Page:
The guidance does not, however, break new ground on COPPA’s substantive requirements. For example, the two new parental consent methods that the guidance references — requiring a parent to answer a series of “knowledge-based” challenge questions and using facial recognition technology to compare the parent’s selfie and driver’s license — were approved by the FTC in 2013 and 2015, respectively.
As a result, the guidance misses an opportunity to address, for example, best practices to de-identify voice data or to confirm that other verifiable parental consent methods (such as a parent’s informed purchase of a connected toy) should be sufficient under COPPA.
Under the Children’s Online Privacy Protection Act (COPPA), operators of certain websites, mobile applications, and other online services must provide parents notice and obtain verifiable parental consent before collecting, using, or disclosing personal information from children under the age of 13 online. The FTC has approved a new facial-recognition based method to comply with COPPA, under which parents may consent by submitting a picture of their government-issued ID and a picture of themselves (a “selfie”).
Jest8 Ltd., trading as Riyo, proposed the new “face match to verified photo identification” system to the FTC last July. According to the application, the parent begins by using a mobile phone or computer to take a picture of the parent’s photo identification (such as a driver’s license), which is authenticated by “computer vision technology, algorithms and image forensics” by examining “fonts, holograms, microprint, and other details coded in the document.” The parent then uses the Riyo software to take a picture of him- or herself. To ensure that the parent is physically present (as opposed to a child submitting another picture of the parent), the software detects slight facial movements. Finally, the live image and the image from the ID are compared by facial recognition algorithms and a live agent to validate that the person providing consent is the same person in the photo identification, after which the parent’s information is deleted.
The FTC granted Riyo’s application, analogizing it to the already-approved method of “[v]erifying a parent’s identity by checking a form of government-issued identification against databases of such information.” Indeed, the FTC found that the newly-proposed method was “more rigorous than the existing approved method” due to its inclusion of facial recognition technology to ensure the parent is “interacting with the system at [the] moment [of verification].” Further, the Commission highlighted Riyo’s statements that its software could capture and check the parent’s age from the submitted ID, that the software encrypts sensitive data, and that Riyo and its service providers would “promptly delete” any parental information within five minutes of verification.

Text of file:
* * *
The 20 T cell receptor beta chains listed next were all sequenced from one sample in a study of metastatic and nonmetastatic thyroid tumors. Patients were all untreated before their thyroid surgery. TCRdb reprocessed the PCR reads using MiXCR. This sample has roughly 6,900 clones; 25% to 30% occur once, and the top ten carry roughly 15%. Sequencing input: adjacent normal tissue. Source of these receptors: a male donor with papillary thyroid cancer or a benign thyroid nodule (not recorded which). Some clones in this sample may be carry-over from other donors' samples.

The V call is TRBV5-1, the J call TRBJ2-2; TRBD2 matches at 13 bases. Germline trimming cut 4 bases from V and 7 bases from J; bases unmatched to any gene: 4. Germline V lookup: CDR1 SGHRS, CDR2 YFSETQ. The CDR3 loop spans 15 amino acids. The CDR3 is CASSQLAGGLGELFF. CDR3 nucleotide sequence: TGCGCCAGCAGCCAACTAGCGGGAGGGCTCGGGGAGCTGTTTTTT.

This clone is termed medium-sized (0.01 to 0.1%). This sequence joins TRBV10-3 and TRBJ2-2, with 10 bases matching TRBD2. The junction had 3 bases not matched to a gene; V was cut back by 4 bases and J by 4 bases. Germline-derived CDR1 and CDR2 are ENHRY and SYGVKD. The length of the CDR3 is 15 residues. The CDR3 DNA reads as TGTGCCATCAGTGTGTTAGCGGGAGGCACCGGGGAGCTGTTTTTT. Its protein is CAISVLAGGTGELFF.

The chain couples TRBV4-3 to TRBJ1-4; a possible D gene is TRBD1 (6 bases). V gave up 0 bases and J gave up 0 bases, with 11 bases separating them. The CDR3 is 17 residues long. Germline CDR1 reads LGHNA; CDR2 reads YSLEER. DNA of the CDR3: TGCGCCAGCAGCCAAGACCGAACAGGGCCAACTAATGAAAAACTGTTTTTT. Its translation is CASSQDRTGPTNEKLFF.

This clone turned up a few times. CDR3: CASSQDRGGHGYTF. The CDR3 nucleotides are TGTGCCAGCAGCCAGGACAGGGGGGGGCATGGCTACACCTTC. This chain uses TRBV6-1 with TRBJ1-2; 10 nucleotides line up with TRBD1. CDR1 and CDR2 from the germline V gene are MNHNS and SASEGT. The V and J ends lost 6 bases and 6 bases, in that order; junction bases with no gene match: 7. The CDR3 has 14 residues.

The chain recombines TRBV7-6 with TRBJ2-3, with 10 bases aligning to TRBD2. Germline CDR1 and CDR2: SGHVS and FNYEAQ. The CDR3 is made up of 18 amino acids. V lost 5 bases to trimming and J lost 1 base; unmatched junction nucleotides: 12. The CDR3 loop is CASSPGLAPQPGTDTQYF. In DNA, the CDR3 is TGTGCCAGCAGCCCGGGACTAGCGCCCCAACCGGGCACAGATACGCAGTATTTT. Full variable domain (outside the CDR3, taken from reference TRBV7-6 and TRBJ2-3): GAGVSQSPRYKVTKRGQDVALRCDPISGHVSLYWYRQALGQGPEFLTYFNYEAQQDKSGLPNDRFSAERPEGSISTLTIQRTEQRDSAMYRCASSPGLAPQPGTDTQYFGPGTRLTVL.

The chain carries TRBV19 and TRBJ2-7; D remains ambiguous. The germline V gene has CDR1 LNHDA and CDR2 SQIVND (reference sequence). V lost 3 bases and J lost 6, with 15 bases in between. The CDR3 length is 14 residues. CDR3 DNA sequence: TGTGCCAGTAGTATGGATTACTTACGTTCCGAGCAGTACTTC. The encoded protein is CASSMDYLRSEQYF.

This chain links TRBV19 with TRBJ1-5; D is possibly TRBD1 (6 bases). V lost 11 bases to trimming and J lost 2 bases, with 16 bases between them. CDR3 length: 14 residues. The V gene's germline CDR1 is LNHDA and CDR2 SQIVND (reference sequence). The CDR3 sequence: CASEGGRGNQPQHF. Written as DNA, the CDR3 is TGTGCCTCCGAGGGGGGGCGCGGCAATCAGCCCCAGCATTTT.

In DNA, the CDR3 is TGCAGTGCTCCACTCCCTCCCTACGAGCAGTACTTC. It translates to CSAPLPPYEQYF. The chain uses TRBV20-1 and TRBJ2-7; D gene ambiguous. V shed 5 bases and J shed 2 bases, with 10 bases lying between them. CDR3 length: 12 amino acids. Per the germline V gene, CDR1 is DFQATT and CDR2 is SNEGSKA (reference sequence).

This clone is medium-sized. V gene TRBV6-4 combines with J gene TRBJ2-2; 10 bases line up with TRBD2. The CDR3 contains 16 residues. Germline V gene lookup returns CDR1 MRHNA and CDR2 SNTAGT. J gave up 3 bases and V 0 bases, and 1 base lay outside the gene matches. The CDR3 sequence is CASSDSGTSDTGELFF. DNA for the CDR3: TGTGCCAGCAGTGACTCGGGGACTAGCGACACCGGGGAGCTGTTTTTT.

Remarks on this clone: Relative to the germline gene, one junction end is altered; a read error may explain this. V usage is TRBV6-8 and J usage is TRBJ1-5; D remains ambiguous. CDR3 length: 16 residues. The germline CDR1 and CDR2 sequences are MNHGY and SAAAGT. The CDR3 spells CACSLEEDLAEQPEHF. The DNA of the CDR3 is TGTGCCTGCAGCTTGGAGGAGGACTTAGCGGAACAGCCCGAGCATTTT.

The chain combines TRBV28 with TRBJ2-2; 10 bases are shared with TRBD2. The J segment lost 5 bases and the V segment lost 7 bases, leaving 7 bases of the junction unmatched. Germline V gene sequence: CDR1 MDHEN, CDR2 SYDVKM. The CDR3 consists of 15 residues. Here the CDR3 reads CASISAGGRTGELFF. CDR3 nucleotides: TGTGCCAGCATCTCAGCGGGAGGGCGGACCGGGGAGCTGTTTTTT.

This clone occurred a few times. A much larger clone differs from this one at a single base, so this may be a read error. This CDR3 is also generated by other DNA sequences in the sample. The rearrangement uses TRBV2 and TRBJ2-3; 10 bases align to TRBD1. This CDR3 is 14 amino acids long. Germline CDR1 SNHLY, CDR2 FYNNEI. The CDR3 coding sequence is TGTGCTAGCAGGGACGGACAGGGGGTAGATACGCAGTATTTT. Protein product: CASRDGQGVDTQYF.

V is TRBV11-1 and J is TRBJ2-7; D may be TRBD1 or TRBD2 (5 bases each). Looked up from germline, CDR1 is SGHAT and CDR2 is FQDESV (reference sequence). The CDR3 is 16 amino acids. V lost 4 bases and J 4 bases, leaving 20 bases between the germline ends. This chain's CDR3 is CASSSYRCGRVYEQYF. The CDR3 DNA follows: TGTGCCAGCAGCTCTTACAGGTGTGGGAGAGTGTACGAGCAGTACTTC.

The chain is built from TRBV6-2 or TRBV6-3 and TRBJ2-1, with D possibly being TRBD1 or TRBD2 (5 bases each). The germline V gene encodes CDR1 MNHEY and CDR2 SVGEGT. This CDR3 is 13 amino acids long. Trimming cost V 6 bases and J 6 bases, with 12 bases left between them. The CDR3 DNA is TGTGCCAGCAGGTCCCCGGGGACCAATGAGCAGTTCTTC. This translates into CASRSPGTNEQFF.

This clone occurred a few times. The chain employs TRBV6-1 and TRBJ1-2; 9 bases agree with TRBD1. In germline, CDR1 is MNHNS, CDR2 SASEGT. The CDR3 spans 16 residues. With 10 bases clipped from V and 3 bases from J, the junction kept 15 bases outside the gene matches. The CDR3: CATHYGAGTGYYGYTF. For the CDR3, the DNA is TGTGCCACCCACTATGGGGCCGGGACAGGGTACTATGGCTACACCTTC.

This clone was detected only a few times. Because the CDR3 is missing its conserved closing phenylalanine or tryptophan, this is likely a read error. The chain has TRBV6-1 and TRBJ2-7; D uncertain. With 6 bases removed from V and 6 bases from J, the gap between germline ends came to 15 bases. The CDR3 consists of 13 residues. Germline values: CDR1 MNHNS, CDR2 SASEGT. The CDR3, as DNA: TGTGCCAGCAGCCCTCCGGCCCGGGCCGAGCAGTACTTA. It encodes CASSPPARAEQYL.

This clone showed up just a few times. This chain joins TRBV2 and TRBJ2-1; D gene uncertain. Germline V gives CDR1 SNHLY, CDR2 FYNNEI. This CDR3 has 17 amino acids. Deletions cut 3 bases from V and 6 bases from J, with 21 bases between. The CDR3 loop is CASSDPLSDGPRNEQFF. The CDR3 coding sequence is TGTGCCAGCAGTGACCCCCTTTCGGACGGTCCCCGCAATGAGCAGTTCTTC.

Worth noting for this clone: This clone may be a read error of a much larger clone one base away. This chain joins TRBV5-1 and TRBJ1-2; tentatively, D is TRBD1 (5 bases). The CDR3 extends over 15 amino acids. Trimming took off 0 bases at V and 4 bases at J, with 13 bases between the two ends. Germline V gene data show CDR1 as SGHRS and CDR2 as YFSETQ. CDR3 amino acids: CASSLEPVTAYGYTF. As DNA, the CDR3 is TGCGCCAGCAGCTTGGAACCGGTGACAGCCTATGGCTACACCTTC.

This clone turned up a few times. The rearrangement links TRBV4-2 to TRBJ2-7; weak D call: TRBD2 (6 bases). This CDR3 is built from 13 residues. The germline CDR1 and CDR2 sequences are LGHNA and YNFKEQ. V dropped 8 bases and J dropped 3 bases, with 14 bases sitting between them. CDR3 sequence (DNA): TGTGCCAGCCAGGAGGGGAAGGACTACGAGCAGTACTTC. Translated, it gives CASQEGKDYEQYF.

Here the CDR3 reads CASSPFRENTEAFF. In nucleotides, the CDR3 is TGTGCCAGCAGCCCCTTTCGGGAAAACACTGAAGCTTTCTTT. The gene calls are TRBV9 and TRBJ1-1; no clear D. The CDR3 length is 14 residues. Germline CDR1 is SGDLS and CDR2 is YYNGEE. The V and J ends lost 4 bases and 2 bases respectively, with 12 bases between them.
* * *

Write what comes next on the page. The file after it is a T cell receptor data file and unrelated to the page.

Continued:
To date, the FTC has only approved one other industry-proposed verification mechanism, which relies on asking the parent a series of challenge questions. Approval of Riyo’s facial-recognition approach may provide companies additional flexibility when designing new verifiable parental consent mechanisms because approved methods may be used by any company, not just the specific company who sought approval.
By Ani Gevorkian
The FTC has issued a request for public comment regarding Riyo’s application to recognize a new proposed verifiable parental consent method under the FTC’s Children’s Online Privacy Protection Act Rule. The Rule, which implements the Children’s Online Privacy Protection Act (COPPA), requires certain website operators, mobile applications, and other online services to provide parents notice, and to obtain verifiable parental consent, before collecting, using, or disclosing personal information from children under the age of 13 online. The COPPA Rule includes a non-exhaustive list of approved methods for obtaining parental consent but also allows an interested party to propose voluntarily a new verifiable parent consent method for FTC consideration.
Jest8 Ltd., trading as Riyo, submitted such a proposal for a consent method that involves “validating a parent’s face against an online presentation of verified photo identification.” Riyo said the method is based on a fraud prevention tool currently in use in sensitive and regulated markets globally, and that the method differs from those enumerated in the COPPA Rule because it “uses computer vision technology, algorithms, image forensics, and multi-factor authentication to validate a parent’s identity . . . .” The parent begins by using a mobile phone or computer to take a picture of the parent’s photo identification (such as a driver’s license). The parent then uses the same device to take a picture of him- or herself. The two images are compared to validate that the person providing consent is the same person in the photo identification. (The application suggests all information in the photo identification is cropped out, except for the photo image.) Riyo states that the verification process can be completed within minutes, providing a real-time parental consent process for websites and mobile applications.
The Commission states that it is particularly interested in receiving comments that address whether: the proposed method is already covered by existing methods under the COPPA Rule; the method is reasonably calculated, in light of available technology, to ensure that the person providing the consent is actually the child’s parent; and the benefits of the program outweigh any risks to consumer’ personal information. Comments are due on or before September 3, 2015.
In late December 2014, the FTC staff sent China-based mobile app developer BabyBus a letter warning the company that several of its apps may violate the FTC’s Children’s Online Privacy Protection Act (COPPA) Rule. Staff alleged that the apps are marketed for young children and “use cartoon characters to teach children letters, counting, shapes, music, and matching.” The FTC claimed the company must comply with the COPPA Rule’s notice, verifiable parental consent, and other requirements because some of the apps collect precise geolocation information that is shared with third parties, such as advertising networks or analytics companies. The letter warned that staff will review the apps again and encouraged the developer to take steps to comply with COPPA. Continue Reading FTC Warns Foreign Mobile-App Developer To Comply With COPPA